The Craft - A Poinsettia Angel
I got this idea from my sister who did something similar with a silk magnolia blossom. When I went to Michaels (oh, you lucky, lucky ladies who live near a Hobby Lobby!) to buy a magnolia it was over $10! I found this poinsettia for half the price and decided I could make it work. Here's how I did it:
- Gather your materials: a wired silk flower, a wooden ball for the head, a hot glue gun, and moss for the hair.
- Twist the stem to create a base. I found wrapping it around something works best. I used a turkey baster... at least it's being used for something!
- Fold the flowers down to create the angel's dress. Two smaller petals will form her arms and you'll need one in the back to fold over the wings.
- Glue on the head. At this point you can add moss for hair. Attempting to save some money I bought spanish moss instead of reindeer moss. Big mistake. She looked like a clown, no matter how hard I tried to rearrange it. In the end I left her bald.
- If you are using a magnolia blossom, remove the leaves and attach them behind the head, either with hot glue or by twisting them around a petal. Then fold down the third small petal to cover them. If you are using a poinsettia, please forgo this step or your angel will look like she is part dragon, and nothing says Christmas like a fire-breathing angel!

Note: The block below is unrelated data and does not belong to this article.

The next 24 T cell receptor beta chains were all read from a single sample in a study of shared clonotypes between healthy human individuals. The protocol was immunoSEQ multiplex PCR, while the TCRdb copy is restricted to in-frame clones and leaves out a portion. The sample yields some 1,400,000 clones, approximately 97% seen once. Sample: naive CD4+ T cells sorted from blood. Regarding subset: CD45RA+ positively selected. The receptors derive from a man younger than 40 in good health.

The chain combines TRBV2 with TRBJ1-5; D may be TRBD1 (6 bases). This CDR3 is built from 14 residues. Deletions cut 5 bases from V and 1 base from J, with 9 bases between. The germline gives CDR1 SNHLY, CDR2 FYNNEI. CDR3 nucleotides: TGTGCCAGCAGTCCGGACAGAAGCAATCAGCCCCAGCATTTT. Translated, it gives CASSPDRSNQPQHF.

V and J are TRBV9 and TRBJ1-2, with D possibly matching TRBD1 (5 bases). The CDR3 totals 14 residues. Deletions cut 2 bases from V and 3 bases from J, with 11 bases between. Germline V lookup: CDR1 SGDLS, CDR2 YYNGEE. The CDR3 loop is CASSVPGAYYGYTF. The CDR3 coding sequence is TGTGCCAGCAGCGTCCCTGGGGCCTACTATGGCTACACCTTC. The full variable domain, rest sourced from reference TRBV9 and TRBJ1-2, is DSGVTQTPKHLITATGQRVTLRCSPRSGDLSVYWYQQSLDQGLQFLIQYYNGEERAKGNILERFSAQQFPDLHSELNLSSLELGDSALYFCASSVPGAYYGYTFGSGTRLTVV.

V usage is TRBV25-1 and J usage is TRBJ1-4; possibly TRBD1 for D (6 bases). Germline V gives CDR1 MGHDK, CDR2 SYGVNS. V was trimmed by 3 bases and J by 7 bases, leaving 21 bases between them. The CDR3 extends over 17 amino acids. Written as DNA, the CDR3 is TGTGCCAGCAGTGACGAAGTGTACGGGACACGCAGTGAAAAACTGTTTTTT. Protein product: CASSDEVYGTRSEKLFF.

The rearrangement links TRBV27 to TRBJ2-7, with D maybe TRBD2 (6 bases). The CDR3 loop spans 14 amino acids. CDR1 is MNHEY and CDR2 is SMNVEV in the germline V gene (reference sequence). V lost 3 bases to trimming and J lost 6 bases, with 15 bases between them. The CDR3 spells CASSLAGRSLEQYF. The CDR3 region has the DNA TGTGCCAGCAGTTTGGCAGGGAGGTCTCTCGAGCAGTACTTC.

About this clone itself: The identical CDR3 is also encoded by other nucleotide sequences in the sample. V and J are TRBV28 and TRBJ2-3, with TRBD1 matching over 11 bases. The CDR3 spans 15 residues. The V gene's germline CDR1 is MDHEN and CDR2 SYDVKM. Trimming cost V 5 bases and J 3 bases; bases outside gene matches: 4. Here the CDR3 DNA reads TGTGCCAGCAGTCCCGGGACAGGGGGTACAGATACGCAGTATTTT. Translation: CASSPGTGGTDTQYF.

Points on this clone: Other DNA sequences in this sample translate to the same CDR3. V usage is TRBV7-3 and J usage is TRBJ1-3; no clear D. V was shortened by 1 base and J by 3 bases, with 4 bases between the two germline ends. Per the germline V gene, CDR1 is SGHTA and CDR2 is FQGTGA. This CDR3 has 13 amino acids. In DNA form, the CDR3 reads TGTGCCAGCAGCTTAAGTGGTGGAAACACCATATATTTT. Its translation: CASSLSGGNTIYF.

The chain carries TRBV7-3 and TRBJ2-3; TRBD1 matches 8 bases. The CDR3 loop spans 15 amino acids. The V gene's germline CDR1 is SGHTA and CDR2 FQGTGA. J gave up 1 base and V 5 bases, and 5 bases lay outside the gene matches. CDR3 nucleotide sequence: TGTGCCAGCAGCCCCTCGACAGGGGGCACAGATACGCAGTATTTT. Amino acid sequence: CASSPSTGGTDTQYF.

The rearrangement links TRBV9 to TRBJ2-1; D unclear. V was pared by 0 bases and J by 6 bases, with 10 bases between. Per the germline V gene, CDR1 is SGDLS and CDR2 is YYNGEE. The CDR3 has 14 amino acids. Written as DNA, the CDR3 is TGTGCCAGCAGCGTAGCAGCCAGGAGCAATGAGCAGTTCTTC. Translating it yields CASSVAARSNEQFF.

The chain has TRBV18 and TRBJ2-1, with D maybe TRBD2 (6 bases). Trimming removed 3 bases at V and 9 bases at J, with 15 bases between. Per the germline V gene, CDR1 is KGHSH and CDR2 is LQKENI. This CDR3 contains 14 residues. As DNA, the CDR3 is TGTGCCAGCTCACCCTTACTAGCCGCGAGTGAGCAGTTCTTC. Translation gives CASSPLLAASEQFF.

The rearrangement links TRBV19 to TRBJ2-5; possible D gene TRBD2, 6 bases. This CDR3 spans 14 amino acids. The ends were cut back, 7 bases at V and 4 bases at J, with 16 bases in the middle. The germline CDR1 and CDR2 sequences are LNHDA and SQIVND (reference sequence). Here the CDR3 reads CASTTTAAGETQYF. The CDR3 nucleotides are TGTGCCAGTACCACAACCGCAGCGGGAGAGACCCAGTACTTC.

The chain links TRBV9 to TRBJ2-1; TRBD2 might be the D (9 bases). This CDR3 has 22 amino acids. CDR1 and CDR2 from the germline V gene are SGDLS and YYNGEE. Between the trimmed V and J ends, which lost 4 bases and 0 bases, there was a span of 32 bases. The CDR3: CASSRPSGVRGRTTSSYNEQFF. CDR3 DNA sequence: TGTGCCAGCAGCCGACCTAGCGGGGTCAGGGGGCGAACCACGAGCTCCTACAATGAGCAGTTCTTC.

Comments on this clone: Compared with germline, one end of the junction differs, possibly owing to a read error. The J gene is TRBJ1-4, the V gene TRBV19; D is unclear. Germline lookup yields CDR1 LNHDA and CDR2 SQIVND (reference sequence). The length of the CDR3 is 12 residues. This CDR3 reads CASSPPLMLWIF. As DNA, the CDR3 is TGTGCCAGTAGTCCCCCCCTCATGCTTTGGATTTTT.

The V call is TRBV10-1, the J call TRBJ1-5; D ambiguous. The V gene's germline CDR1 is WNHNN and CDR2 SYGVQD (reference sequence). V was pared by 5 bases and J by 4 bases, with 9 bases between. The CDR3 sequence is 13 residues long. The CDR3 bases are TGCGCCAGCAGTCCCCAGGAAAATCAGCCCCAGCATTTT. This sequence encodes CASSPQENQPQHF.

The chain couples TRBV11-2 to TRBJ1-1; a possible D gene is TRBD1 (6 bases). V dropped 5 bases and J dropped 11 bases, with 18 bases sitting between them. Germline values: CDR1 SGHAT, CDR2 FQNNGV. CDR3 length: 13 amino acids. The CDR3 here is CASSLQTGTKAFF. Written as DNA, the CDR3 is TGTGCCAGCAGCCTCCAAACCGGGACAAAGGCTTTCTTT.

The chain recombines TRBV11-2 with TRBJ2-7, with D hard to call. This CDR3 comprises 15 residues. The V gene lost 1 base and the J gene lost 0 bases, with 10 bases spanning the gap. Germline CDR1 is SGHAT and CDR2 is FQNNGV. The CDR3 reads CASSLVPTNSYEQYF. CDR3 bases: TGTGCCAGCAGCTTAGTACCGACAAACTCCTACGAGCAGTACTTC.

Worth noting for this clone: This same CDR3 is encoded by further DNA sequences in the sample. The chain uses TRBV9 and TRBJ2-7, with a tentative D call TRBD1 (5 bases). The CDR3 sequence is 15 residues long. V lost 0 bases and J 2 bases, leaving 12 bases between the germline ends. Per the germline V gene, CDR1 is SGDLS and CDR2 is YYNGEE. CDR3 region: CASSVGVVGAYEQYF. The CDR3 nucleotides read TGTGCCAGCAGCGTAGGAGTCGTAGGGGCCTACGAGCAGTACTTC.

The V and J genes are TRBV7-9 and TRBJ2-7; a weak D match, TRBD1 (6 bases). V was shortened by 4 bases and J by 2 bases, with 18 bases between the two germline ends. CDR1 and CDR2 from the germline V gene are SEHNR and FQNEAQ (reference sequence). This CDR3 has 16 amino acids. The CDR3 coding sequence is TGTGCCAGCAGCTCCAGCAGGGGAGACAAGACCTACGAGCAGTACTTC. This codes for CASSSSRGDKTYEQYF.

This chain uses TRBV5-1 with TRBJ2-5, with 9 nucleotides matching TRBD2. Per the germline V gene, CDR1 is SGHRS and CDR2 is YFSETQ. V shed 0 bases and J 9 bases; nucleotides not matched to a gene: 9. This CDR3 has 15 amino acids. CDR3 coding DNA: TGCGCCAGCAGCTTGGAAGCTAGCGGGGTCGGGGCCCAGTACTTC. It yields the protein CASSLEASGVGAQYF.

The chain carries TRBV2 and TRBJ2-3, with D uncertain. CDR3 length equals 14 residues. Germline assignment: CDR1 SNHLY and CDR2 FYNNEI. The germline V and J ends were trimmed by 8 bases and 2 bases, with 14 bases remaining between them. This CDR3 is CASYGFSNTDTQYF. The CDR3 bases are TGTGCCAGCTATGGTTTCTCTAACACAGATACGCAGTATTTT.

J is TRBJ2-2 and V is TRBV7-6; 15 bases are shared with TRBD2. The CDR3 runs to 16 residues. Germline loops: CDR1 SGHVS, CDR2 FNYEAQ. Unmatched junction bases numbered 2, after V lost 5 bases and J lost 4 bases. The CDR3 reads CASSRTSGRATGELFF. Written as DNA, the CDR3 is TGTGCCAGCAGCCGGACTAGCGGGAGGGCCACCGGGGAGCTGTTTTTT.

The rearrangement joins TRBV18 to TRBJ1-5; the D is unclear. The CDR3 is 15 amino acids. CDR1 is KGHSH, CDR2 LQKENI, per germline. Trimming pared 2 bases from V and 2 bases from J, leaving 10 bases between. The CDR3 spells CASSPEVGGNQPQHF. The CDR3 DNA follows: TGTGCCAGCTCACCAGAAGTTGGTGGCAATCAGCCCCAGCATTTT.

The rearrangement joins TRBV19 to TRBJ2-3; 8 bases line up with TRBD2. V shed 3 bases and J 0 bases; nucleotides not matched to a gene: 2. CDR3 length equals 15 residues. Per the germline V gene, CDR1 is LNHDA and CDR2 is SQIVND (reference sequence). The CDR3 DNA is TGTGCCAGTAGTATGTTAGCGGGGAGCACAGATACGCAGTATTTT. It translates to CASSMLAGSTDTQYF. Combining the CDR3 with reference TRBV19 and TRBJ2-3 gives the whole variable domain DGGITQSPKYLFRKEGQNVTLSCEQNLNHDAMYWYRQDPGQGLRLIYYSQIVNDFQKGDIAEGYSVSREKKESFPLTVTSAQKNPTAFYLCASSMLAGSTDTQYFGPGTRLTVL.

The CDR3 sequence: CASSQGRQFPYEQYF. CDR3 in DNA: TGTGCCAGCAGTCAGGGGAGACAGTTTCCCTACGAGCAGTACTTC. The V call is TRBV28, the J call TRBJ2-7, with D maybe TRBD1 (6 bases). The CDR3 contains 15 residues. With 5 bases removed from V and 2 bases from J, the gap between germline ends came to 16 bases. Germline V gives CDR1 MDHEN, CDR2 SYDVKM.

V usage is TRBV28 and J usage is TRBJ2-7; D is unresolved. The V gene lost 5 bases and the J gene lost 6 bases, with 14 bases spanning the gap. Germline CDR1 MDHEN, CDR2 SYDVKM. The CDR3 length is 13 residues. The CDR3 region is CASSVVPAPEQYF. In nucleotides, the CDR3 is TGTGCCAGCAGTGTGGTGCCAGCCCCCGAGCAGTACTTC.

- Use gold string or wire to create a halo for your lovely little angel. If the leaves don't work as wings for you, just fluff up two likely-looking petals and make them into wings. Now set her where she'll bring holiday cheer to all who come near!
- And if your four-year-old breaks down in hysterics because the angel doesn't have a face, go ahead and give her some eyes. :)
The Book - The Littlest Angel by Charles Tazewell
I hesitated listing this story, and to tell you the truth I have never read it to E. In the past she has been too little to sit through such a long story, but this year I'm refraining because the theology is horrible. People do not become angels when they die, Heaven is not a place of golden clouds, and we will not play harps or wear halos. I believe Heaven is a real place and I don't wish my impressionable preschooler to get images of choirs in robes stuck in her head when we talk about it.
That being said, I personally love this book. If you can get past the make-believe world Tazewell creates, the story beautifully demonstrates the transforming power of God's love. When Jesus is born into the world, the Littlest Angel - a screw up in so many ways - presents his most valued treasure to the Lord. Inside a simple box are items the Littlest Angel loves: a butterfly wing, two small stones, a robin's egg. When the Littlest Angel sees all the beautiful and costly gifts the other angels have given, he longs to take back his humble gift. Yet God sees the gift for what it was, a sacrifice of love, and honors it by turning it into the star of Bethlehem.
I cry every time.
I love parties, so I'm linking up with:
- Transformation Thursday at The Shabby Chic Cottage
- DIY Day at A Soft Place to Land
- Get Your Craft On at Today's Creative Blog